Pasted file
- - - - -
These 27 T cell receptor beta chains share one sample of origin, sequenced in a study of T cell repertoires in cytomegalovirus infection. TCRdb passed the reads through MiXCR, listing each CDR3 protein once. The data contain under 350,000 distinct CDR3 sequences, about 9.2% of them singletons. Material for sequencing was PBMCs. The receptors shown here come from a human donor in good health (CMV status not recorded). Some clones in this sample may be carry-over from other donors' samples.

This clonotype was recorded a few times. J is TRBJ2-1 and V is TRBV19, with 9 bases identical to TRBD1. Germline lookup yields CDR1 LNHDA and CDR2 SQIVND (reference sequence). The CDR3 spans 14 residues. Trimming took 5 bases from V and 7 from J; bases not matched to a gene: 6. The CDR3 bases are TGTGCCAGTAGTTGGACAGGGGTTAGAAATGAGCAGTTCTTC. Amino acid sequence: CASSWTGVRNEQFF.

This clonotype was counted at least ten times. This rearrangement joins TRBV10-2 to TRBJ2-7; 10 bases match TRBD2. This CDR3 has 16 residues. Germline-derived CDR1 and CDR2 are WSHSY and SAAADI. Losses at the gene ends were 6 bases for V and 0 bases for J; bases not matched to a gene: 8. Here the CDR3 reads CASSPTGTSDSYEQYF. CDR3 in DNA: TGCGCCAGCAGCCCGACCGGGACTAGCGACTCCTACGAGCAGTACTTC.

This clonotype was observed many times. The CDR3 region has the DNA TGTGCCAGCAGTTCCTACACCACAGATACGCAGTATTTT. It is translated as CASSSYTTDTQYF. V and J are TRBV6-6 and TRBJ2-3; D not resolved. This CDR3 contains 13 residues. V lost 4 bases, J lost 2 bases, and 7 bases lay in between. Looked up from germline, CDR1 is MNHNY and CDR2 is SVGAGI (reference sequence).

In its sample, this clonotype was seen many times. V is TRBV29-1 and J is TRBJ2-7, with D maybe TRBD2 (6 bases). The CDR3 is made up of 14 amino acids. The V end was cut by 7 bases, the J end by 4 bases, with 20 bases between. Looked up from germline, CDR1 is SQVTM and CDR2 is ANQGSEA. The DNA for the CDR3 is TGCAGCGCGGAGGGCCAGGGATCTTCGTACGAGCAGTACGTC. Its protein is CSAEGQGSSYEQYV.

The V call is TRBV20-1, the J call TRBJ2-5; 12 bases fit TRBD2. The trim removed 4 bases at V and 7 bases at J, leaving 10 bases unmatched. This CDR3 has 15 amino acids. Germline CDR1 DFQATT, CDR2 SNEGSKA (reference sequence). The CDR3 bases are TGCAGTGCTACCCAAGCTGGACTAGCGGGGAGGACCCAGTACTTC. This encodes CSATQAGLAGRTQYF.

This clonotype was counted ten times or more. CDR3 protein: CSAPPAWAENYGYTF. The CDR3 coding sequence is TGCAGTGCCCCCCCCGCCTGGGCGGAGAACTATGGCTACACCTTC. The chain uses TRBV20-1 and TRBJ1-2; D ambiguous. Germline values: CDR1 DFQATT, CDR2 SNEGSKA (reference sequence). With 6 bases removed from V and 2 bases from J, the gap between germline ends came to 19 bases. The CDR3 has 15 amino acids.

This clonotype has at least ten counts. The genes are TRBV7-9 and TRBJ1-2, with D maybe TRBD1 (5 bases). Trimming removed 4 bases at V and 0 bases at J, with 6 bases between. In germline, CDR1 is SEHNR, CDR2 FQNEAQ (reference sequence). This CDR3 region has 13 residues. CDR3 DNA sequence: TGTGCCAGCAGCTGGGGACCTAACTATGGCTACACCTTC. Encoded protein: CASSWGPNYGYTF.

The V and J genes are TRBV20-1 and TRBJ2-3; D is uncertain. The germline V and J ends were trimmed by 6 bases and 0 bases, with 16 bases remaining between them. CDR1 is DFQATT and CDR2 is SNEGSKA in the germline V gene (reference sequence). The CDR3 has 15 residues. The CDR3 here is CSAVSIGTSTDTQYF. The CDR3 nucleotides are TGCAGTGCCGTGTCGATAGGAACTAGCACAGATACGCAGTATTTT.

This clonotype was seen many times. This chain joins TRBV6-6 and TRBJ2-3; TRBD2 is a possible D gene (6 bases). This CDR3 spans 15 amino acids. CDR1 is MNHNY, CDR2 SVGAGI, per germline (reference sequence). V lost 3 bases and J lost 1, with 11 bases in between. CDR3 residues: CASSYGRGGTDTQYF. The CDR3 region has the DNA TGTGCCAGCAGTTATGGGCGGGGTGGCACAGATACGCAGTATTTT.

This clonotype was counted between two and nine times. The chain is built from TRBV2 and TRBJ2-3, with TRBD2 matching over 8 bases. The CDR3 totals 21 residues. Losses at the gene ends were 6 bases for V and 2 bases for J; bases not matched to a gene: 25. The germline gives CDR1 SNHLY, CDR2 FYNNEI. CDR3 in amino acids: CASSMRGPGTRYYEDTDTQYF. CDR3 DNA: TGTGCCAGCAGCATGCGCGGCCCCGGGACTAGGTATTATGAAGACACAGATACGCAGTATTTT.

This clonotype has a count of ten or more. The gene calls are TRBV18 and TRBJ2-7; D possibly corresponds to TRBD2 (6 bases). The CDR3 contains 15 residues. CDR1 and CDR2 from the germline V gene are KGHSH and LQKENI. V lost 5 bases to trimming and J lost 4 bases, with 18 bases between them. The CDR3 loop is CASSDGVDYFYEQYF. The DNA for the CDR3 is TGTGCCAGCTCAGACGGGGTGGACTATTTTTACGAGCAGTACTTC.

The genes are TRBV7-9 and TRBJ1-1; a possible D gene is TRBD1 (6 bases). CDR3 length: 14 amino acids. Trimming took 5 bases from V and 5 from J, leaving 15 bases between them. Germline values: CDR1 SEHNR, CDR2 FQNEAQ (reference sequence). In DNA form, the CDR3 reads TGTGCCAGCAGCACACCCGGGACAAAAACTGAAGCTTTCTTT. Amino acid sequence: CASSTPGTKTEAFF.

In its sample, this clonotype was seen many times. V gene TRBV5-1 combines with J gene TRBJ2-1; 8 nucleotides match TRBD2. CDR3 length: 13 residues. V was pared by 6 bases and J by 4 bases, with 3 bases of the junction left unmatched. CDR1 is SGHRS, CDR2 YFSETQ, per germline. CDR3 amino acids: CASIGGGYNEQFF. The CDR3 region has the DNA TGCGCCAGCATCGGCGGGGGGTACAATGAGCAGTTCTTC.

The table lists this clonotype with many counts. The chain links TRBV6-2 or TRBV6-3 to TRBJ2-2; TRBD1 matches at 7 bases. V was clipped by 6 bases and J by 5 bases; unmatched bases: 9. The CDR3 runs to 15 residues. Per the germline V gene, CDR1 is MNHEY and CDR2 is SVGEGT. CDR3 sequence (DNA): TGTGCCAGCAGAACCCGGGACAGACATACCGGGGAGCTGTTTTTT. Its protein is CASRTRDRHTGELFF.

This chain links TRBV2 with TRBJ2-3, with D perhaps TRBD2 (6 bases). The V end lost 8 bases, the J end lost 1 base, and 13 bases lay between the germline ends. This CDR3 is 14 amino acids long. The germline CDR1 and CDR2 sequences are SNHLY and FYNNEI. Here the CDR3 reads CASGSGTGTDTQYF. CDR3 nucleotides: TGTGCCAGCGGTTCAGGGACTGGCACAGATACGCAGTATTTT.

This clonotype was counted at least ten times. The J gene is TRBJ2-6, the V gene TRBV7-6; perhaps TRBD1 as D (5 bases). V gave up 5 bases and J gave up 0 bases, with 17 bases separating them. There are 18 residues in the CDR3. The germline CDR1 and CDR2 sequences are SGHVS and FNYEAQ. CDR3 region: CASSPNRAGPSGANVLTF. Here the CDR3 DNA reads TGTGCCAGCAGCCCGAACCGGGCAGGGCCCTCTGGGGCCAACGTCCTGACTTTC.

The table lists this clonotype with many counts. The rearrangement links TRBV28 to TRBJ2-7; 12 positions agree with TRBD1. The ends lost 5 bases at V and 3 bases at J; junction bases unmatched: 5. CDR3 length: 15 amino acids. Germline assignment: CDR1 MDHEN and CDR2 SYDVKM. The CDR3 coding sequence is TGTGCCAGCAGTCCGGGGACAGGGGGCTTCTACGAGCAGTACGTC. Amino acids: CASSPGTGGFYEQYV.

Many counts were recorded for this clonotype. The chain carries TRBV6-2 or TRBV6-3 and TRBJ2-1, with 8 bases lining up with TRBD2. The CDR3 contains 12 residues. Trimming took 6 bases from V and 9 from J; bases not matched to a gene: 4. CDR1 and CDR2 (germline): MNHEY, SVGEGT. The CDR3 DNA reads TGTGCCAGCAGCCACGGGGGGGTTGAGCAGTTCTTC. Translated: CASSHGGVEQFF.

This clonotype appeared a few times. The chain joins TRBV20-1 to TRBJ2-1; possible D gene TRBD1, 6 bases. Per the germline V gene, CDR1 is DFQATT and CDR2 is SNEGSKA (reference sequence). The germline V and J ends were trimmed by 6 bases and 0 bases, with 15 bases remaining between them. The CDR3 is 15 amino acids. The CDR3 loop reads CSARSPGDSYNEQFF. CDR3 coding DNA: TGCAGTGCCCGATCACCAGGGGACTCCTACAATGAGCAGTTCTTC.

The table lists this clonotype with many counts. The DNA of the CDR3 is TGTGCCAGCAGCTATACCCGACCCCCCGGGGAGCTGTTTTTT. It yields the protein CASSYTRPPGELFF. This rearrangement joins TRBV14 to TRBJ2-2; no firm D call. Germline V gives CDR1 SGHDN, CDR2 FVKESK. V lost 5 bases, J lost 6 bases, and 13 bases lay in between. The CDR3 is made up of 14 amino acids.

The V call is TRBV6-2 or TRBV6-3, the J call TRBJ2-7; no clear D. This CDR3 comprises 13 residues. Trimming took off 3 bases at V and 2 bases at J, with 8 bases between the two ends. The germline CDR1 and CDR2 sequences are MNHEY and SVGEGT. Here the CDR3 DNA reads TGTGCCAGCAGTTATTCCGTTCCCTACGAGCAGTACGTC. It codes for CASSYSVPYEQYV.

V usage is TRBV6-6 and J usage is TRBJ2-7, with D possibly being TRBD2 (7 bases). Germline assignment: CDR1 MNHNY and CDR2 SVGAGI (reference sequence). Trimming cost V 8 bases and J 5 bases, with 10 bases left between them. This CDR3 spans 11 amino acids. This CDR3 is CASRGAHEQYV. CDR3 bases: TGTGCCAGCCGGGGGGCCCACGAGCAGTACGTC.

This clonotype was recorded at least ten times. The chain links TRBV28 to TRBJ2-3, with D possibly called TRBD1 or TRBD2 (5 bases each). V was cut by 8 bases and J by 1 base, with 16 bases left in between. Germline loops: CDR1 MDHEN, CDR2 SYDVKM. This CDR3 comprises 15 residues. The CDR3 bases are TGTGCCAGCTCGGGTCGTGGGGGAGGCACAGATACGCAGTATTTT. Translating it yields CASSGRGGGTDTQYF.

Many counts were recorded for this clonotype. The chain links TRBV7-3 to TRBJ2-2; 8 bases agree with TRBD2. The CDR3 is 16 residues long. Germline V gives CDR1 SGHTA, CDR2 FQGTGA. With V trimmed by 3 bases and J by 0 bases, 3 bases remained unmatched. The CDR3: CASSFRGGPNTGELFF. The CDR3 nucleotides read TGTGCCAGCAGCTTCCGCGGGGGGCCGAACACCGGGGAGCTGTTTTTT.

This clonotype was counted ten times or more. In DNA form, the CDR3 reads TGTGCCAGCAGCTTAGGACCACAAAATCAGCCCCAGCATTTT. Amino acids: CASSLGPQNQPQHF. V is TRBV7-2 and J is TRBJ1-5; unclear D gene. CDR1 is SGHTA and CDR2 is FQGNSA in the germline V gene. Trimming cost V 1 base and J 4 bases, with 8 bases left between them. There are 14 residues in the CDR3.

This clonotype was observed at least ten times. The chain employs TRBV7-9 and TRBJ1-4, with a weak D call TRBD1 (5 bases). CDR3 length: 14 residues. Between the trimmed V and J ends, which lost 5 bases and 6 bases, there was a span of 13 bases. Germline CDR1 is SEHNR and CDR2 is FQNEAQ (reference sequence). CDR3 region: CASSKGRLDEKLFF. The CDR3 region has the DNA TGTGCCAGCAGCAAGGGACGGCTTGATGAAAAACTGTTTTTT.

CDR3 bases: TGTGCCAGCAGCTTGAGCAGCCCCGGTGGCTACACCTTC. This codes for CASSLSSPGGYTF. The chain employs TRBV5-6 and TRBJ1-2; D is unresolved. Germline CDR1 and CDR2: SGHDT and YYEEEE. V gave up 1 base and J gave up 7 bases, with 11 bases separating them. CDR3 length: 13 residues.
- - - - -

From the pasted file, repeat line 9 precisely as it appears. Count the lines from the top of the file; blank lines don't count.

The V and J genes are TRBV20-1 and TRBJ2-3; D is uncertain. The germline V and J ends were trimmed by 6 bases and 0 bases, with 16 bases remaining between them. CDR1 is DFQATT and CDR2 is SNEGSKA in the germline V gene (reference sequence). The CDR3 has 15 residues. The CDR3 here is CSAVSIGTSTDTQYF. The CDR3 nucleotides are TGCAGTGCCGTGTCGATAGGAACTAGCACAGATACGCAGTATTTT.